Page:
The specialist thought that she had a form of Dumping Syndrome that is unrelated to the rate of a feeding and more closely linked with a sensitivity to the glucose content of commercial formulas. She felt that our daughter's problem would likely be resolved by switching to a formula called Compleat Pediatric a commercial tube feeding formula that is comprised of more complex carbohydrates and proteins. It worked for two weeks, then the symptoms resurfaced. Next, she recommended that we cut the Compleat with water and make up for the caloric loss by adding a microlipid solution in the hopes that the increased lipid content would slow her glucose absorption rate. She also had us boost the fiber content of the Compleat with Benefiber. This also worked, for two weeks.

She had no more recommendations when the problem resurfaced again, other than to schedule her for an upper GI to make sure that there were no structural problems with her Nissen and to slow her feedings to a continuous rate. The continuous feeds worsened the problem as they had before, and I did the only thing I knew to do. I started preparing homemade blenderized tube feeding formula for my child based on a normal toddler diet. I asked the dietician at the feeding clinic to review the diet for deficiencies and she said it was quite good and recommended a few minor changes.

The formula is a four-day rotation with different ingredients each day. It includes a whole grain, a meat source, a vegetable and fruit source, a nut butter, flaxseed oil plus an additional oil, pasteurized vitamin A and D fortified whole milk, nonfat dry milk powder, water, and a pediatric multivitamin. I can send you the specifics on my preparation of her formula if you need it.

She currently receives five 250cc feedings at four hour intervals of this homemade blenderized tube feeding, each over 45 minutes, for a total of caloric intake of 900 calories per day. This was working very well. We had no problems for over a month and thought the problem had resolved. It resurfaced this week.

She weighs 25 pounds 4.7 ounces as of two weeks ago at the age of two years, three months. We have been having her weight checked at two week intervals while on the homemade formula until it can be established that she is following a normal growth curve.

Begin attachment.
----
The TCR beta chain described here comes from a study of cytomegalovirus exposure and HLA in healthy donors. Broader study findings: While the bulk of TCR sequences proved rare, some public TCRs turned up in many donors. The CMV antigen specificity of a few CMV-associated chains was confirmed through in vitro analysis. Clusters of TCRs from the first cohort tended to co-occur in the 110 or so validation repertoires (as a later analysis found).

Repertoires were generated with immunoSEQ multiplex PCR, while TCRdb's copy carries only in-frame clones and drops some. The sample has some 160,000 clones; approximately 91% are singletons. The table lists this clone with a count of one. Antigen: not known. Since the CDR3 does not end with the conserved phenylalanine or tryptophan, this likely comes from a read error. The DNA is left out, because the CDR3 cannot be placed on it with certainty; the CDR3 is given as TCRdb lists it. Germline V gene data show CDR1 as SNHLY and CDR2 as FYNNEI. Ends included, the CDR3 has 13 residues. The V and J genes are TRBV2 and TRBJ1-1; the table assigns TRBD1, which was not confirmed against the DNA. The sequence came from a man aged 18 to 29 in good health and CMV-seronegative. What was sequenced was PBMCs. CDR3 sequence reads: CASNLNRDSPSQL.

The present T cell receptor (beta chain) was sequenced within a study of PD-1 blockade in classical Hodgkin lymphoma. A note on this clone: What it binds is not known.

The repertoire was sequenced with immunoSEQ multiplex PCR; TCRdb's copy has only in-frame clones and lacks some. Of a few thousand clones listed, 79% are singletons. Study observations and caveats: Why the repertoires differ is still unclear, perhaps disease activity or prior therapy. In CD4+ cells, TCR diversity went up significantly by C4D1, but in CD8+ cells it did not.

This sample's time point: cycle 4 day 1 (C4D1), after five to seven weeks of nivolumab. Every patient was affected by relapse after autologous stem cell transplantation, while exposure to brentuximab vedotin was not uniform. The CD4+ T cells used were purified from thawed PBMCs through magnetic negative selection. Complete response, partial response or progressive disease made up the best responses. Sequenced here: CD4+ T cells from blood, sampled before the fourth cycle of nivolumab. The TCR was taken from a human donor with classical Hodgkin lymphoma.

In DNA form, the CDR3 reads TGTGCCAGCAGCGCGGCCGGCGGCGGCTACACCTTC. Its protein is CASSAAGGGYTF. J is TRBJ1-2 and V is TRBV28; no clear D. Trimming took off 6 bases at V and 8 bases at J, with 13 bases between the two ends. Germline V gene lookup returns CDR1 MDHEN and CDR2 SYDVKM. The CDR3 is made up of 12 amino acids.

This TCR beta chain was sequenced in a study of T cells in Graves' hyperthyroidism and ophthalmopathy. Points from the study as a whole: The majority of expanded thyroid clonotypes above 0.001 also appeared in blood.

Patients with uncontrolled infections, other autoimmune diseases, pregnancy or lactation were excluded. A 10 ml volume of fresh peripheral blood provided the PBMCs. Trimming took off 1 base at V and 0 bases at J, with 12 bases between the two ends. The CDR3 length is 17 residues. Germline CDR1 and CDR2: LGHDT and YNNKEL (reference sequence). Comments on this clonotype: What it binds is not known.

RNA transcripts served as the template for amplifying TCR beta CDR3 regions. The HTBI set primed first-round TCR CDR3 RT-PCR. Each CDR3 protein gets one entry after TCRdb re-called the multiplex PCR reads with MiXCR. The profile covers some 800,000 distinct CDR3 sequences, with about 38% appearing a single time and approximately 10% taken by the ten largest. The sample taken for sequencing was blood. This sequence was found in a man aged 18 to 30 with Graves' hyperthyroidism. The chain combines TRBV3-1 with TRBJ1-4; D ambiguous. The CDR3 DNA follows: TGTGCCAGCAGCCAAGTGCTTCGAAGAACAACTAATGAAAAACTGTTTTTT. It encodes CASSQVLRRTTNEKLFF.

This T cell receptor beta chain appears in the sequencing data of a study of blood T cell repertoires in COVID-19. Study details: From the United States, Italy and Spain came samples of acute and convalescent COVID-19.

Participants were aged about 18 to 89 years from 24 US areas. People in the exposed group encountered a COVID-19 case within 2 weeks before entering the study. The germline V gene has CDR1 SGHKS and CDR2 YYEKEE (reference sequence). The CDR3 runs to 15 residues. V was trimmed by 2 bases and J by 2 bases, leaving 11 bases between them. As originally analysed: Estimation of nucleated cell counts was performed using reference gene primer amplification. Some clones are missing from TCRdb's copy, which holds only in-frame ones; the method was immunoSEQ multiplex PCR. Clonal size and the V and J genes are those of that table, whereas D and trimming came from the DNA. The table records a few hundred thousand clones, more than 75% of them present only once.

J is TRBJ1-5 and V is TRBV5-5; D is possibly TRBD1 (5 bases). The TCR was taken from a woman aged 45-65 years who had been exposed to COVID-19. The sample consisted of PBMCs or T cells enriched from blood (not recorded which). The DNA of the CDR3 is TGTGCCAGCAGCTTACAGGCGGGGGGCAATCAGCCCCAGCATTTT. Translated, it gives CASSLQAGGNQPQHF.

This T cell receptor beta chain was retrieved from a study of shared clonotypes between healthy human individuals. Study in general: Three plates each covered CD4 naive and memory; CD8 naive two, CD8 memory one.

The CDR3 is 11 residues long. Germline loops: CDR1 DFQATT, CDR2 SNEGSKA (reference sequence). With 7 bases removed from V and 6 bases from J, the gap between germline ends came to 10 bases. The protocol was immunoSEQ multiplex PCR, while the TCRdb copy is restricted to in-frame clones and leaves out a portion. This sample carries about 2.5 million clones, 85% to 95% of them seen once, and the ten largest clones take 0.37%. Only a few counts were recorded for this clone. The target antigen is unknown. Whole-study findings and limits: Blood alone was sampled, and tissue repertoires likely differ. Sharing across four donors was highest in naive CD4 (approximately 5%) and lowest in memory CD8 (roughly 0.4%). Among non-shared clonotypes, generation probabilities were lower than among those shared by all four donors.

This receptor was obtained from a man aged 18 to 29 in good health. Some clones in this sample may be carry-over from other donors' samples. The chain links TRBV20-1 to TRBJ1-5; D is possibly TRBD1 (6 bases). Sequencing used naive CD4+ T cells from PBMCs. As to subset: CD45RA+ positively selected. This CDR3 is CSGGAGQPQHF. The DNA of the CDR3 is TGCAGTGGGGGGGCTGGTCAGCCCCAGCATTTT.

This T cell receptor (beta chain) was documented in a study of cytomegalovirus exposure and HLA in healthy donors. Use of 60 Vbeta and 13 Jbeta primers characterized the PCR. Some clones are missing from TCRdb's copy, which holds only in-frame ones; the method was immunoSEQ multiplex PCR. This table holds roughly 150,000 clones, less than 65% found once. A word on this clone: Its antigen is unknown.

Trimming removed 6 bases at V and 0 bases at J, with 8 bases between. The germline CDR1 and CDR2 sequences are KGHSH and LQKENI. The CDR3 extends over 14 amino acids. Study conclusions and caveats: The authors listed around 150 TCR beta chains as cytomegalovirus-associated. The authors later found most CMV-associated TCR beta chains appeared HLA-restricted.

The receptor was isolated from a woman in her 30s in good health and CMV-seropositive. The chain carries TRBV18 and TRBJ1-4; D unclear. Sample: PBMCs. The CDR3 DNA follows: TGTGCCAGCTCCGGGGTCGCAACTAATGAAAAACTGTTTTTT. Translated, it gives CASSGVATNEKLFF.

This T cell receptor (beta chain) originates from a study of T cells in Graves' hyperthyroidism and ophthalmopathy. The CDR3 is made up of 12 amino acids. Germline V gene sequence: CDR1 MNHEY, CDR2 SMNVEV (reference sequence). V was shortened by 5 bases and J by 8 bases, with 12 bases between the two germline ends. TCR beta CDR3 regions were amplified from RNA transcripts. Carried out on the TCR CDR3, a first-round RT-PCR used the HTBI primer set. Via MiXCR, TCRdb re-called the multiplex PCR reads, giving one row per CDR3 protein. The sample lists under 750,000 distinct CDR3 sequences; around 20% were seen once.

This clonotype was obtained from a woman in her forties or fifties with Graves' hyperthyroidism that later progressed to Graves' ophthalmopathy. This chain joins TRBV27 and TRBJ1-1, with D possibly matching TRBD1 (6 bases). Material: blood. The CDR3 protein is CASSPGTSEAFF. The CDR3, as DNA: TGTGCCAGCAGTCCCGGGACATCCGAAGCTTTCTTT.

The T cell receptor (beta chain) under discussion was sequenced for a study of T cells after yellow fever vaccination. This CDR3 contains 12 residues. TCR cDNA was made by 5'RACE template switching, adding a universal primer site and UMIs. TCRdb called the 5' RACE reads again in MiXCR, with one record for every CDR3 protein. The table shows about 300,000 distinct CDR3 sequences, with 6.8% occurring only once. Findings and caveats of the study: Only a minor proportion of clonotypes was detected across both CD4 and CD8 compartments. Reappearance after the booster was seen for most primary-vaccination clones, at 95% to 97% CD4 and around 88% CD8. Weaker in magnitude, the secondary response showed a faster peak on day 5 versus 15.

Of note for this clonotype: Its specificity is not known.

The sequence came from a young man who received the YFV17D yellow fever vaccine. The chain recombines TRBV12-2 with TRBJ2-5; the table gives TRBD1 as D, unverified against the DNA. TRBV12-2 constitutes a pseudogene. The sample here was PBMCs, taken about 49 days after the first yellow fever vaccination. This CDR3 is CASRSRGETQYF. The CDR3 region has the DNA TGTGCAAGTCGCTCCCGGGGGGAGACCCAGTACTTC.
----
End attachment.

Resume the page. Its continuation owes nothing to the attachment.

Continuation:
When we started the homemade tube feedings, we purchased a blood glucose monitor and have been testing her levels once a day at the end of a feeding. They have ranged from the low 90s to the mid 120s mg/dl [5.0 to 6.9 mmol/L] and she has seemed quite healthy. Her fasting blood glucose has been in the 70 to 80 mg/dl [3.9 to 4.4 mmol/L] range. Suddenly, we're getting post feeding levels in the 250s to 300s mg/dl [13.9 to 16.9 mmol/L]. Her upper GI was normal with no structural abnormalities and, now, the only response we are getting from her practitioners is head scratching and shoulder shrugs. It seems like no matter what we do, the problem shows up every two (or now every five) weeks and then resolves in two to four days. I think that because it resolves, her problem isn't being taken as seriously as it should be.

Is this possibly some odd form of diabetes? I am out of ideas of where to turn next. It's cyclical nature almost makes me think she is building up a toxicity of some sort. Typically, the retching and gagging are so severe that we end up placing her on Pedialyte for 24 to 48 hours and that is often when the problem resolves, allowing us to resume normal feedings. Would a pediatric endocrinologist or allergist be appropriate?

Answer:

This is far too complicated for an Internet answer. I would strongly suggest that you schedule an appointment with an endocrinologist who can work closely with your gastroenterologist. It may be possible to hospitalize your child and get sequential blood glucose as well as insulin, growth hormone and cortisol levels to see if this would explain what is occurring. If the pancreatic response is faulty, some variant of a dumping syndrome, or there is some sort of autonomic neuropathy which is sending aberrant hormonal signals, then one might be able to figure out a way to respond. It does not sound like typical diabetes except for the post-food hyperglycemia. Most cases of classical dumping syndrome would also show some hypoglycemia. In-hospital monitoring may help figure this out.

SB

DTQ-20041215201755
Original posting 27 Dec 2004
Posted to Diagnosis and Symptoms

  
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Last Updated: Tuesday April 06, 2010 15:10:00